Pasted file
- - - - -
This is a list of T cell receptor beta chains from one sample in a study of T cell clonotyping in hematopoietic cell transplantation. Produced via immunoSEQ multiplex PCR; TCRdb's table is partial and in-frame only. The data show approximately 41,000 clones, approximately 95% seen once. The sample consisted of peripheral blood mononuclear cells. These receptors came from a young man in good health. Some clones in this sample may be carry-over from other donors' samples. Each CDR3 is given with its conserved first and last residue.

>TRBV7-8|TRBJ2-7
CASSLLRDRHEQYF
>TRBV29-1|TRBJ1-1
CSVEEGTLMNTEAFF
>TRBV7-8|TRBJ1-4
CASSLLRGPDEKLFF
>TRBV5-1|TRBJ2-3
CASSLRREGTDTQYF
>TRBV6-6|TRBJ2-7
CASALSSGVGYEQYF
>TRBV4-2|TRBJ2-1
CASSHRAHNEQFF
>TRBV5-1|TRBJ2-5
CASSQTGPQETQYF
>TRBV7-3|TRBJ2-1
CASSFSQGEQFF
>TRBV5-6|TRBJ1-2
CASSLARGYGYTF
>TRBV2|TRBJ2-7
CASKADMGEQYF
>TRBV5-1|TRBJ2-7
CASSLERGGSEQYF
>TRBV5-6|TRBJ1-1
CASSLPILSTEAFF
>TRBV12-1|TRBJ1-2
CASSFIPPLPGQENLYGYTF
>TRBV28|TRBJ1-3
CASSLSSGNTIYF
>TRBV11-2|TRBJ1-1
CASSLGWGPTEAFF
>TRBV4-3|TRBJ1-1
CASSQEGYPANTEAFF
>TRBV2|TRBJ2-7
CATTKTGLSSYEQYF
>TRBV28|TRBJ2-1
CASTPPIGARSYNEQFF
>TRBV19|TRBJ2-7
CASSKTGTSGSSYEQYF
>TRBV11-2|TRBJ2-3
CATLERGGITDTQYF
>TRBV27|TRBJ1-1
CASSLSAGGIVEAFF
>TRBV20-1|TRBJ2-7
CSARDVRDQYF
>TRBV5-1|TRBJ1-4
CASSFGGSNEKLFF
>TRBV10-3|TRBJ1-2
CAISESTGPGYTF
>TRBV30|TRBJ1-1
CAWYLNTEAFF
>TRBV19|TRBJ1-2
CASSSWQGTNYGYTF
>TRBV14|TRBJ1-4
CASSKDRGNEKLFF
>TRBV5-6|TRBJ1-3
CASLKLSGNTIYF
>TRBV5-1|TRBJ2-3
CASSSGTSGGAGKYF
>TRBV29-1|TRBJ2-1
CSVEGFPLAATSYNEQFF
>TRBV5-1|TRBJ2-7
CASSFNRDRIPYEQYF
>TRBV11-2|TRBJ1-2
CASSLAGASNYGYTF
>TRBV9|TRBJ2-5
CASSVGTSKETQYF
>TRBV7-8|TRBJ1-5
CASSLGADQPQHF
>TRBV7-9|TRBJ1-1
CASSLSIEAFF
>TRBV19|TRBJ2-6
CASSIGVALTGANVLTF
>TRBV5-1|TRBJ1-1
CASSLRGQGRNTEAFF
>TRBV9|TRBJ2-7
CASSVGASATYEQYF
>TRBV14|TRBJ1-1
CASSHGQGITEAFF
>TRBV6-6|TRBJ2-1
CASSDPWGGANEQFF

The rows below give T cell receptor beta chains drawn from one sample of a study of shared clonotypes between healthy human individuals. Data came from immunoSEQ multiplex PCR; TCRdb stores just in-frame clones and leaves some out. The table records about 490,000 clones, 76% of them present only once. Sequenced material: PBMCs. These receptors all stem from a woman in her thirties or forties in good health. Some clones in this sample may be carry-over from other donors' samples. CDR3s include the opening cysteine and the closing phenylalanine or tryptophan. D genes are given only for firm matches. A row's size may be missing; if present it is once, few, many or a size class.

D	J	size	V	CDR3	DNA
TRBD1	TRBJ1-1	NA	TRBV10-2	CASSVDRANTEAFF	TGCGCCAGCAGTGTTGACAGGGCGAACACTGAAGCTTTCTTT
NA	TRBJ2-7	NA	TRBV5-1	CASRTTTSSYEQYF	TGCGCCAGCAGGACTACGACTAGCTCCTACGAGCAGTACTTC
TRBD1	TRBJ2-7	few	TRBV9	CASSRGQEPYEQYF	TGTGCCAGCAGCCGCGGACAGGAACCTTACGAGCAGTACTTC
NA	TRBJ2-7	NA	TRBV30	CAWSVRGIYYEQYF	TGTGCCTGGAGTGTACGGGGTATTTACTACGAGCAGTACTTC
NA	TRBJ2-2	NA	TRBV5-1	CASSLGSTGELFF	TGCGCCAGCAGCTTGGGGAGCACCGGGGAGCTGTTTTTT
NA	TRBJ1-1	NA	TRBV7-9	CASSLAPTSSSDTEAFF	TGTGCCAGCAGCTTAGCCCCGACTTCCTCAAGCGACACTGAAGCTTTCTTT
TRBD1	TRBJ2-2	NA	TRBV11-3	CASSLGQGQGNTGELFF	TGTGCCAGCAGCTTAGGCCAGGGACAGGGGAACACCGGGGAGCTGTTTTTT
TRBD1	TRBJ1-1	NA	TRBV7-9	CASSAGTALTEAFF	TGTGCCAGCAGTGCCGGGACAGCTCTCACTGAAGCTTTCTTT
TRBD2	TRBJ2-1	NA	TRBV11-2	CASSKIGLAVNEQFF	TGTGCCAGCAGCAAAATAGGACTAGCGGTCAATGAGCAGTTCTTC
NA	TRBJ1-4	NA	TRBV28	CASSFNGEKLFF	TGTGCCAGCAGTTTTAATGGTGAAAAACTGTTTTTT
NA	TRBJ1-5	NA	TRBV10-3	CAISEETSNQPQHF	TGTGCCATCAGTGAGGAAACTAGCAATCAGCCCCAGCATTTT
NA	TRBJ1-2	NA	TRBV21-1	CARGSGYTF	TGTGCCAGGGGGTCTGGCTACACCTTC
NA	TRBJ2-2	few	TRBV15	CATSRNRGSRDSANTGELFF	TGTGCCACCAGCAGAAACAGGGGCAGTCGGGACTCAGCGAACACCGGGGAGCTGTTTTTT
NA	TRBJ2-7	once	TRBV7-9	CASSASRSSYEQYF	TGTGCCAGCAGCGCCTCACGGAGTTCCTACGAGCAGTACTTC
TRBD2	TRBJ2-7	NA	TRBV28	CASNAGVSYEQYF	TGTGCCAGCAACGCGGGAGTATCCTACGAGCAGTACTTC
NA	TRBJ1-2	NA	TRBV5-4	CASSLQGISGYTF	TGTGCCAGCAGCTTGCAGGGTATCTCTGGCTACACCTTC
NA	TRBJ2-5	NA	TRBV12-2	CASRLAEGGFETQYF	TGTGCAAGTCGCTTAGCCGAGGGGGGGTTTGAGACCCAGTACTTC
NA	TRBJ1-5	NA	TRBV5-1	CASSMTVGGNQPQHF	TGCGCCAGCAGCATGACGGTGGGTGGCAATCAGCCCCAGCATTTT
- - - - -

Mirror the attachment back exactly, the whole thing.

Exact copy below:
This is a list of T cell receptor beta chains from one sample in a study of T cell clonotyping in hematopoietic cell transplantation. Produced via immunoSEQ multiplex PCR; TCRdb's table is partial and in-frame only. The data show approximately 41,000 clones, approximately 95% seen once. The sample consisted of peripheral blood mononuclear cells. These receptors came from a young man in good health. Some clones in this sample may be carry-over from other donors' samples. Each CDR3 is given with its conserved first and last residue.

>TRBV7-8|TRBJ2-7
CASSLLRDRHEQYF
>TRBV29-1|TRBJ1-1
CSVEEGTLMNTEAFF
>TRBV7-8|TRBJ1-4
CASSLLRGPDEKLFF
>TRBV5-1|TRBJ2-3
CASSLRREGTDTQYF
>TRBV6-6|TRBJ2-7
CASALSSGVGYEQYF
>TRBV4-2|TRBJ2-1
CASSHRAHNEQFF
>TRBV5-1|TRBJ2-5
CASSQTGPQETQYF
>TRBV7-3|TRBJ2-1
CASSFSQGEQFF
>TRBV5-6|TRBJ1-2
CASSLARGYGYTF
>TRBV2|TRBJ2-7
CASKADMGEQYF
>TRBV5-1|TRBJ2-7
CASSLERGGSEQYF
>TRBV5-6|TRBJ1-1
CASSLPILSTEAFF
>TRBV12-1|TRBJ1-2
CASSFIPPLPGQENLYGYTF
>TRBV28|TRBJ1-3
CASSLSSGNTIYF
>TRBV11-2|TRBJ1-1
CASSLGWGPTEAFF
>TRBV4-3|TRBJ1-1
CASSQEGYPANTEAFF
>TRBV2|TRBJ2-7
CATTKTGLSSYEQYF
>TRBV28|TRBJ2-1
CASTPPIGARSYNEQFF
>TRBV19|TRBJ2-7
CASSKTGTSGSSYEQYF
>TRBV11-2|TRBJ2-3
CATLERGGITDTQYF
>TRBV27|TRBJ1-1
CASSLSAGGIVEAFF
>TRBV20-1|TRBJ2-7
CSARDVRDQYF
>TRBV5-1|TRBJ1-4
CASSFGGSNEKLFF
>TRBV10-3|TRBJ1-2
CAISESTGPGYTF
>TRBV30|TRBJ1-1
CAWYLNTEAFF
>TRBV19|TRBJ1-2
CASSSWQGTNYGYTF
>TRBV14|TRBJ1-4
CASSKDRGNEKLFF
>TRBV5-6|TRBJ1-3
CASLKLSGNTIYF
>TRBV5-1|TRBJ2-3
CASSSGTSGGAGKYF
>TRBV29-1|TRBJ2-1
CSVEGFPLAATSYNEQFF
>TRBV5-1|TRBJ2-7
CASSFNRDRIPYEQYF
>TRBV11-2|TRBJ1-2
CASSLAGASNYGYTF
>TRBV9|TRBJ2-5
CASSVGTSKETQYF
>TRBV7-8|TRBJ1-5
CASSLGADQPQHF
>TRBV7-9|TRBJ1-1
CASSLSIEAFF
>TRBV19|TRBJ2-6
CASSIGVALTGANVLTF
>TRBV5-1|TRBJ1-1
CASSLRGQGRNTEAFF
>TRBV9|TRBJ2-7
CASSVGASATYEQYF
>TRBV14|TRBJ1-1
CASSHGQGITEAFF
>TRBV6-6|TRBJ2-1
CASSDPWGGANEQFF

The rows below give T cell receptor beta chains drawn from one sample of a study of shared clonotypes between healthy human individuals. Data came from immunoSEQ multiplex PCR; TCRdb stores just in-frame clones and leaves some out. The table records about 490,000 clones, 76% of them present only once. Sequenced material: PBMCs. These receptors all stem from a woman in her thirties or forties in good health. Some clones in this sample may be carry-over from other donors' samples. CDR3s include the opening cysteine and the closing phenylalanine or tryptophan. D genes are given only for firm matches. A row's size may be missing; if present it is once, few, many or a size class.

D	J	size	V	CDR3	DNA
TRBD1	TRBJ1-1	NA	TRBV10-2	CASSVDRANTEAFF	TGCGCCAGCAGTGTTGACAGGGCGAACACTGAAGCTTTCTTT
NA	TRBJ2-7	NA	TRBV5-1	CASRTTTSSYEQYF	TGCGCCAGCAGGACTACGACTAGCTCCTACGAGCAGTACTTC
TRBD1	TRBJ2-7	few	TRBV9	CASSRGQEPYEQYF	TGTGCCAGCAGCCGCGGACAGGAACCTTACGAGCAGTACTTC
NA	TRBJ2-7	NA	TRBV30	CAWSVRGIYYEQYF	TGTGCCTGGAGTGTACGGGGTATTTACTACGAGCAGTACTTC
NA	TRBJ2-2	NA	TRBV5-1	CASSLGSTGELFF	TGCGCCAGCAGCTTGGGGAGCACCGGGGAGCTGTTTTTT
NA	TRBJ1-1	NA	TRBV7-9	CASSLAPTSSSDTEAFF	TGTGCCAGCAGCTTAGCCCCGACTTCCTCAAGCGACACTGAAGCTTTCTTT
TRBD1	TRBJ2-2	NA	TRBV11-3	CASSLGQGQGNTGELFF	TGTGCCAGCAGCTTAGGCCAGGGACAGGGGAACACCGGGGAGCTGTTTTTT
TRBD1	TRBJ1-1	NA	TRBV7-9	CASSAGTALTEAFF	TGTGCCAGCAGTGCCGGGACAGCTCTCACTGAAGCTTTCTTT
TRBD2	TRBJ2-1	NA	TRBV11-2	CASSKIGLAVNEQFF	TGTGCCAGCAGCAAAATAGGACTAGCGGTCAATGAGCAGTTCTTC
NA	TRBJ1-4	NA	TRBV28	CASSFNGEKLFF	TGTGCCAGCAGTTTTAATGGTGAAAAACTGTTTTTT
NA	TRBJ1-5	NA	TRBV10-3	CAISEETSNQPQHF	TGTGCCATCAGTGAGGAAACTAGCAATCAGCCCCAGCATTTT
NA	TRBJ1-2	NA	TRBV21-1	CARGSGYTF	TGTGCCAGGGGGTCTGGCTACACCTTC
NA	TRBJ2-2	few	TRBV15	CATSRNRGSRDSANTGELFF	TGTGCCACCAGCAGAAACAGGGGCAGTCGGGACTCAGCGAACACCGGGGAGCTGTTTTTT
NA	TRBJ2-7	once	TRBV7-9	CASSASRSSYEQYF	TGTGCCAGCAGCGCCTCACGGAGTTCCTACGAGCAGTACTTC
TRBD2	TRBJ2-7	NA	TRBV28	CASNAGVSYEQYF	TGTGCCAGCAACGCGGGAGTATCCTACGAGCAGTACTTC
NA	TRBJ1-2	NA	TRBV5-4	CASSLQGISGYTF	TGTGCCAGCAGCTTGCAGGGTATCTCTGGCTACACCTTC
NA	TRBJ2-5	NA	TRBV12-2	CASRLAEGGFETQYF	TGTGCAAGTCGCTTAGCCGAGGGGGGGTTTGAGACCCAGTACTTC
NA	TRBJ1-5	NA	TRBV5-1	CASSMTVGGNQPQHF	TGCGCCAGCAGCATGACGGTGGGTGGCAATCAGCCCCAGCATTTT